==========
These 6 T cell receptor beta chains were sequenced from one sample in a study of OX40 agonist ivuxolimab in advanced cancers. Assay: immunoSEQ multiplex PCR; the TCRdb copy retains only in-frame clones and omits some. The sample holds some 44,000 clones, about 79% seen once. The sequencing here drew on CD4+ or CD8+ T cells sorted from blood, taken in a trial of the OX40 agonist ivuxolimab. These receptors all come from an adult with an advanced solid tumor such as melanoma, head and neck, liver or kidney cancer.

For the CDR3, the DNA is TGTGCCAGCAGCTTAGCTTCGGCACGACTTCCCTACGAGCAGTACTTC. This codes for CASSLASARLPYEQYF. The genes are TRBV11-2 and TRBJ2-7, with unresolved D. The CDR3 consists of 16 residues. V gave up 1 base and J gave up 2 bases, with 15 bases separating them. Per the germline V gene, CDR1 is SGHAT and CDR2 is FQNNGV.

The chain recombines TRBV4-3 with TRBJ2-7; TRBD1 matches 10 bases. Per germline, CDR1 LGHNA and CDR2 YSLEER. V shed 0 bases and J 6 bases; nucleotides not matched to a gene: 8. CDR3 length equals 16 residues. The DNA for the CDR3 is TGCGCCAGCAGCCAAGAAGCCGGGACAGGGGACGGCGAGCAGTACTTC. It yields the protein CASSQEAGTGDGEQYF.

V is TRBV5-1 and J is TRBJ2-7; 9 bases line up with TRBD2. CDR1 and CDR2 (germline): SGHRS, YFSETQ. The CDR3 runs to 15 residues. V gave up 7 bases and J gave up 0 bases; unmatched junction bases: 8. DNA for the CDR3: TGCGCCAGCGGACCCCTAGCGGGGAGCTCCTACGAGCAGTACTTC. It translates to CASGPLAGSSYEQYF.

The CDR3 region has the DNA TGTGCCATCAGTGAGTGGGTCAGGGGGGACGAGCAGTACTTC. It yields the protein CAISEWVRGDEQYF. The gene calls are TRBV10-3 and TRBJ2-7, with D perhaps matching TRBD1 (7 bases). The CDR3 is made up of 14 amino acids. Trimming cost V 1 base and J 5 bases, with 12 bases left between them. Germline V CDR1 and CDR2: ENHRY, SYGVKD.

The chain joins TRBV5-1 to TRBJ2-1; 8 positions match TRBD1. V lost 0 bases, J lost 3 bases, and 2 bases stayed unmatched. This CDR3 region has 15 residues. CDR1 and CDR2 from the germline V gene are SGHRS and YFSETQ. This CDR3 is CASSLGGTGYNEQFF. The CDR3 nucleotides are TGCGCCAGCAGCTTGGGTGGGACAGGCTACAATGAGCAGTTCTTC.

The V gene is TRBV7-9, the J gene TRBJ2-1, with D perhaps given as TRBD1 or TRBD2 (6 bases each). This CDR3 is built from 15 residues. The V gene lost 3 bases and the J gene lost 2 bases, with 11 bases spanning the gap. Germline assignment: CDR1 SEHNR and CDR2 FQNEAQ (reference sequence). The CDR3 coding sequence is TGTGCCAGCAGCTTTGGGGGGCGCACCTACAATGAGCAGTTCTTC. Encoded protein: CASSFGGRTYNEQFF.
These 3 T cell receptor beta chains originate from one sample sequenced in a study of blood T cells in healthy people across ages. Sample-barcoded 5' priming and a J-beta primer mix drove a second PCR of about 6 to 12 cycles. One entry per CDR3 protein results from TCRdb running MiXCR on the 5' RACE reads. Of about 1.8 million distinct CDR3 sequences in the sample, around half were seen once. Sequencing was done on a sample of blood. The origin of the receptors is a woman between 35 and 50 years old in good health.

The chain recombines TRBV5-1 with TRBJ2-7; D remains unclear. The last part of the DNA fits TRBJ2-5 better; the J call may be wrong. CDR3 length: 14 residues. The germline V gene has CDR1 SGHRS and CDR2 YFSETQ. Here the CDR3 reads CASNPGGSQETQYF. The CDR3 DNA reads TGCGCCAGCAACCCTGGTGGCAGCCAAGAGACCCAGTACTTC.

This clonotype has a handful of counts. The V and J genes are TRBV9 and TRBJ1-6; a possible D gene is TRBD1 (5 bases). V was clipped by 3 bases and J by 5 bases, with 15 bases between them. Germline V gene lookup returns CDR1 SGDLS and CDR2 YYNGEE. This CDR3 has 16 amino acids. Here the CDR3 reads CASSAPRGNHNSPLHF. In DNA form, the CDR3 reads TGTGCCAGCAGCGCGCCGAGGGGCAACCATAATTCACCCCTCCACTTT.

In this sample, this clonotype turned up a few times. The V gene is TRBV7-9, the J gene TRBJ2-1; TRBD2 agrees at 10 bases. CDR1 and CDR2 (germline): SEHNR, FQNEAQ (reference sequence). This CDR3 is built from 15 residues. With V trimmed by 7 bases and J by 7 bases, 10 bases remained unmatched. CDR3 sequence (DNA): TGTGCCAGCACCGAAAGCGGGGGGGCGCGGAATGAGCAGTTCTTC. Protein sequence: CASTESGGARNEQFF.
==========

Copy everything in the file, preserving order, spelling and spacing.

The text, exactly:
These 6 T cell receptor beta chains were sequenced from one sample in a study of OX40 agonist ivuxolimab in advanced cancers. Assay: immunoSEQ multiplex PCR; the TCRdb copy retains only in-frame clones and omits some. The sample holds some 44,000 clones, about 79% seen once. The sequencing here drew on CD4+ or CD8+ T cells sorted from blood, taken in a trial of the OX40 agonist ivuxolimab. These receptors all come from an adult with an advanced solid tumor such as melanoma, head and neck, liver or kidney cancer.

For the CDR3, the DNA is TGTGCCAGCAGCTTAGCTTCGGCACGACTTCCCTACGAGCAGTACTTC. This codes for CASSLASARLPYEQYF. The genes are TRBV11-2 and TRBJ2-7, with unresolved D. The CDR3 consists of 16 residues. V gave up 1 base and J gave up 2 bases, with 15 bases separating them. Per the germline V gene, CDR1 is SGHAT and CDR2 is FQNNGV.

The chain recombines TRBV4-3 with TRBJ2-7; TRBD1 matches 10 bases. Per germline, CDR1 LGHNA and CDR2 YSLEER. V shed 0 bases and J 6 bases; nucleotides not matched to a gene: 8. CDR3 length equals 16 residues. The DNA for the CDR3 is TGCGCCAGCAGCCAAGAAGCCGGGACAGGGGACGGCGAGCAGTACTTC. It yields the protein CASSQEAGTGDGEQYF.

V is TRBV5-1 and J is TRBJ2-7; 9 bases line up with TRBD2. CDR1 and CDR2 (germline): SGHRS, YFSETQ. The CDR3 runs to 15 residues. V gave up 7 bases and J gave up 0 bases; unmatched junction bases: 8. DNA for the CDR3: TGCGCCAGCGGACCCCTAGCGGGGAGCTCCTACGAGCAGTACTTC. It translates to CASGPLAGSSYEQYF.

The CDR3 region has the DNA TGTGCCATCAGTGAGTGGGTCAGGGGGGACGAGCAGTACTTC. It yields the protein CAISEWVRGDEQYF. The gene calls are TRBV10-3 and TRBJ2-7, with D perhaps matching TRBD1 (7 bases). The CDR3 is made up of 14 amino acids. Trimming cost V 1 base and J 5 bases, with 12 bases left between them. Germline V CDR1 and CDR2: ENHRY, SYGVKD.

The chain joins TRBV5-1 to TRBJ2-1; 8 positions match TRBD1. V lost 0 bases, J lost 3 bases, and 2 bases stayed unmatched. This CDR3 region has 15 residues. CDR1 and CDR2 from the germline V gene are SGHRS and YFSETQ. This CDR3 is CASSLGGTGYNEQFF. The CDR3 nucleotides are TGCGCCAGCAGCTTGGGTGGGACAGGCTACAATGAGCAGTTCTTC.

The V gene is TRBV7-9, the J gene TRBJ2-1, with D perhaps given as TRBD1 or TRBD2 (6 bases each). This CDR3 is built from 15 residues. The V gene lost 3 bases and the J gene lost 2 bases, with 11 bases spanning the gap. Germline assignment: CDR1 SEHNR and CDR2 FQNEAQ (reference sequence). The CDR3 coding sequence is TGTGCCAGCAGCTTTGGGGGGCGCACCTACAATGAGCAGTTCTTC. Encoded protein: CASSFGGRTYNEQFF.
These 3 T cell receptor beta chains originate from one sample sequenced in a study of blood T cells in healthy people across ages. Sample-barcoded 5' priming and a J-beta primer mix drove a second PCR of about 6 to 12 cycles. One entry per CDR3 protein results from TCRdb running MiXCR on the 5' RACE reads. Of about 1.8 million distinct CDR3 sequences in the sample, around half were seen once. Sequencing was done on a sample of blood. The origin of the receptors is a woman between 35 and 50 years old in good health.

The chain recombines TRBV5-1 with TRBJ2-7; D remains unclear. The last part of the DNA fits TRBJ2-5 better; the J call may be wrong. CDR3 length: 14 residues. The germline V gene has CDR1 SGHRS and CDR2 YFSETQ. Here the CDR3 reads CASNPGGSQETQYF. The CDR3 DNA reads TGCGCCAGCAACCCTGGTGGCAGCCAAGAGACCCAGTACTTC.

This clonotype has a handful of counts. The V and J genes are TRBV9 and TRBJ1-6; a possible D gene is TRBD1 (5 bases). V was clipped by 3 bases and J by 5 bases, with 15 bases between them. Germline V gene lookup returns CDR1 SGDLS and CDR2 YYNGEE. This CDR3 has 16 amino acids. Here the CDR3 reads CASSAPRGNHNSPLHF. In DNA form, the CDR3 reads TGTGCCAGCAGCGCGCCGAGGGGCAACCATAATTCACCCCTCCACTTT.

In this sample, this clonotype turned up a few times. The V gene is TRBV7-9, the J gene TRBJ2-1; TRBD2 agrees at 10 bases. CDR1 and CDR2 (germline): SEHNR, FQNEAQ (reference sequence). This CDR3 is built from 15 residues. With V trimmed by 7 bases and J by 7 bases, 10 bases remained unmatched. CDR3 sequence (DNA): TGTGCCAGCACCGAAAGCGGGGGGGCGCGGAATGAGCAGTTCTTC. Protein sequence: CASTESGGARNEQFF.